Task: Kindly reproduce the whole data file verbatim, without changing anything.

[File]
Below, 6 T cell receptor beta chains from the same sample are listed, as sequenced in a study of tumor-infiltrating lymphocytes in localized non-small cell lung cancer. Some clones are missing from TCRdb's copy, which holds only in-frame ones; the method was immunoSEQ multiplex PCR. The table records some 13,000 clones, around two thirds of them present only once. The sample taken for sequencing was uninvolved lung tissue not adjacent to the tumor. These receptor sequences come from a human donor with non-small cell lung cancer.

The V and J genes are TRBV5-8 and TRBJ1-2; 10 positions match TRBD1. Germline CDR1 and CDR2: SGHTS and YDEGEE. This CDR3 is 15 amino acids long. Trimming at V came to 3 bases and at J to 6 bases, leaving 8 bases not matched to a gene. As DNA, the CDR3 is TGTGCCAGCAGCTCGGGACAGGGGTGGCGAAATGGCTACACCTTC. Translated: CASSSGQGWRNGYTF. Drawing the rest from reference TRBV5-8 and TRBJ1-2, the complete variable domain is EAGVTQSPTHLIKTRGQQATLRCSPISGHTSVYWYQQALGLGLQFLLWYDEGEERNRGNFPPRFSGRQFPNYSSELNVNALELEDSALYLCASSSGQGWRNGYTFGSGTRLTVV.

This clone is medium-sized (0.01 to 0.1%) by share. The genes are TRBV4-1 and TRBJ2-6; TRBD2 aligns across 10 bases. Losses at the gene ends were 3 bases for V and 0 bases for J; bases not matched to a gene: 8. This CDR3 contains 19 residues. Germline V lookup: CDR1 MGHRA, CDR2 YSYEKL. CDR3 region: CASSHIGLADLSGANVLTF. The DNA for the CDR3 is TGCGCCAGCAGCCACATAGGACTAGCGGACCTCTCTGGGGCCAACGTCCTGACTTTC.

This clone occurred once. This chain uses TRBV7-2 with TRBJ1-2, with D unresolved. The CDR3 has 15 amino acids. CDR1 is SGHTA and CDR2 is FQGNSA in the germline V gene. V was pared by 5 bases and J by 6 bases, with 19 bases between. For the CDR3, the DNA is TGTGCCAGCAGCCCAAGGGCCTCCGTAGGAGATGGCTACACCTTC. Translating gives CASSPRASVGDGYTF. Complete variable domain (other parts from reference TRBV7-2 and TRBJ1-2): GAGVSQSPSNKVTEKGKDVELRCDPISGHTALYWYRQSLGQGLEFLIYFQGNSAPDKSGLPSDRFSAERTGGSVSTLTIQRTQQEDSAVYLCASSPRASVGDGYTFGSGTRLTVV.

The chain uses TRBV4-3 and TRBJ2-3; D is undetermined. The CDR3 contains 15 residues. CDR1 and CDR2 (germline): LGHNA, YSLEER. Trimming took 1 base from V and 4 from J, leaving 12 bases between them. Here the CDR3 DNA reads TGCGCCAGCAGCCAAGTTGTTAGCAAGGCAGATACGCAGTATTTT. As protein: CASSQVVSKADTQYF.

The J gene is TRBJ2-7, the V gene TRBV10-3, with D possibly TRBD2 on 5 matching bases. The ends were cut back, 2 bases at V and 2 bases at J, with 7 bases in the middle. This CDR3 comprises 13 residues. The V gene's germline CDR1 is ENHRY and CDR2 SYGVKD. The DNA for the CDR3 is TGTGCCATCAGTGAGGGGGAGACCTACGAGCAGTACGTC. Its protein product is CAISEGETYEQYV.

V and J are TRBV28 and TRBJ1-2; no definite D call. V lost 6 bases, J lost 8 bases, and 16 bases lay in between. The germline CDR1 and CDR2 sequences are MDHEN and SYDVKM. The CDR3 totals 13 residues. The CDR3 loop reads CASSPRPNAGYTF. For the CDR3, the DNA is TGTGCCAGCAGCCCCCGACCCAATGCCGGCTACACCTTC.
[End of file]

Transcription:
Below, 6 T cell receptor beta chains from the same sample are listed, as sequenced in a study of tumor-infiltrating lymphocytes in localized non-small cell lung cancer. Some clones are missing from TCRdb's copy, which holds only in-frame ones; the method was immunoSEQ multiplex PCR. The table records some 13,000 clones, around two thirds of them present only once. The sample taken for sequencing was uninvolved lung tissue not adjacent to the tumor. These receptor sequences come from a human donor with non-small cell lung cancer.

The V and J genes are TRBV5-8 and TRBJ1-2; 10 positions match TRBD1. Germline CDR1 and CDR2: SGHTS and YDEGEE. This CDR3 is 15 amino acids long. Trimming at V came to 3 bases and at J to 6 bases, leaving 8 bases not matched to a gene. As DNA, the CDR3 is TGTGCCAGCAGCTCGGGACAGGGGTGGCGAAATGGCTACACCTTC. Translated: CASSSGQGWRNGYTF. Drawing the rest from reference TRBV5-8 and TRBJ1-2, the complete variable domain is EAGVTQSPTHLIKTRGQQATLRCSPISGHTSVYWYQQALGLGLQFLLWYDEGEERNRGNFPPRFSGRQFPNYSSELNVNALELEDSALYLCASSSGQGWRNGYTFGSGTRLTVV.

This clone is medium-sized (0.01 to 0.1%) by share. The genes are TRBV4-1 and TRBJ2-6; TRBD2 aligns across 10 bases. Losses at the gene ends were 3 bases for V and 0 bases for J; bases not matched to a gene: 8. This CDR3 contains 19 residues. Germline V lookup: CDR1 MGHRA, CDR2 YSYEKL. CDR3 region: CASSHIGLADLSGANVLTF. The DNA for the CDR3 is TGCGCCAGCAGCCACATAGGACTAGCGGACCTCTCTGGGGCCAACGTCCTGACTTTC.

This clone occurred once. This chain uses TRBV7-2 with TRBJ1-2, with D unresolved. The CDR3 has 15 amino acids. CDR1 is SGHTA and CDR2 is FQGNSA in the germline V gene. V was pared by 5 bases and J by 6 bases, with 19 bases between. For the CDR3, the DNA is TGTGCCAGCAGCCCAAGGGCCTCCGTAGGAGATGGCTACACCTTC. Translating gives CASSPRASVGDGYTF. Complete variable domain (other parts from reference TRBV7-2 and TRBJ1-2): GAGVSQSPSNKVTEKGKDVELRCDPISGHTALYWYRQSLGQGLEFLIYFQGNSAPDKSGLPSDRFSAERTGGSVSTLTIQRTQQEDSAVYLCASSPRASVGDGYTFGSGTRLTVV.

The chain uses TRBV4-3 and TRBJ2-3; D is undetermined. The CDR3 contains 15 residues. CDR1 and CDR2 (germline): LGHNA, YSLEER. Trimming took 1 base from V and 4 from J, leaving 12 bases between them. Here the CDR3 DNA reads TGCGCCAGCAGCCAAGTTGTTAGCAAGGCAGATACGCAGTATTTT. As protein: CASSQVVSKADTQYF.

The J gene is TRBJ2-7, the V gene TRBV10-3, with D possibly TRBD2 on 5 matching bases. The ends were cut back, 2 bases at V and 2 bases at J, with 7 bases in the middle. This CDR3 comprises 13 residues. The V gene's germline CDR1 is ENHRY and CDR2 SYGVKD. The DNA for the CDR3 is TGTGCCATCAGTGAGGGGGAGACCTACGAGCAGTACGTC. Its protein product is CAISEGETYEQYV.

V and J are TRBV28 and TRBJ1-2; no definite D call. V lost 6 bases, J lost 8 bases, and 16 bases lay in between. The germline CDR1 and CDR2 sequences are MDHEN and SYDVKM. The CDR3 totals 13 residues. The CDR3 loop reads CASSPRPNAGYTF. For the CDR3, the DNA is TGTGCCAGCAGCCCCCGACCCAATGCCGGCTACACCTTC.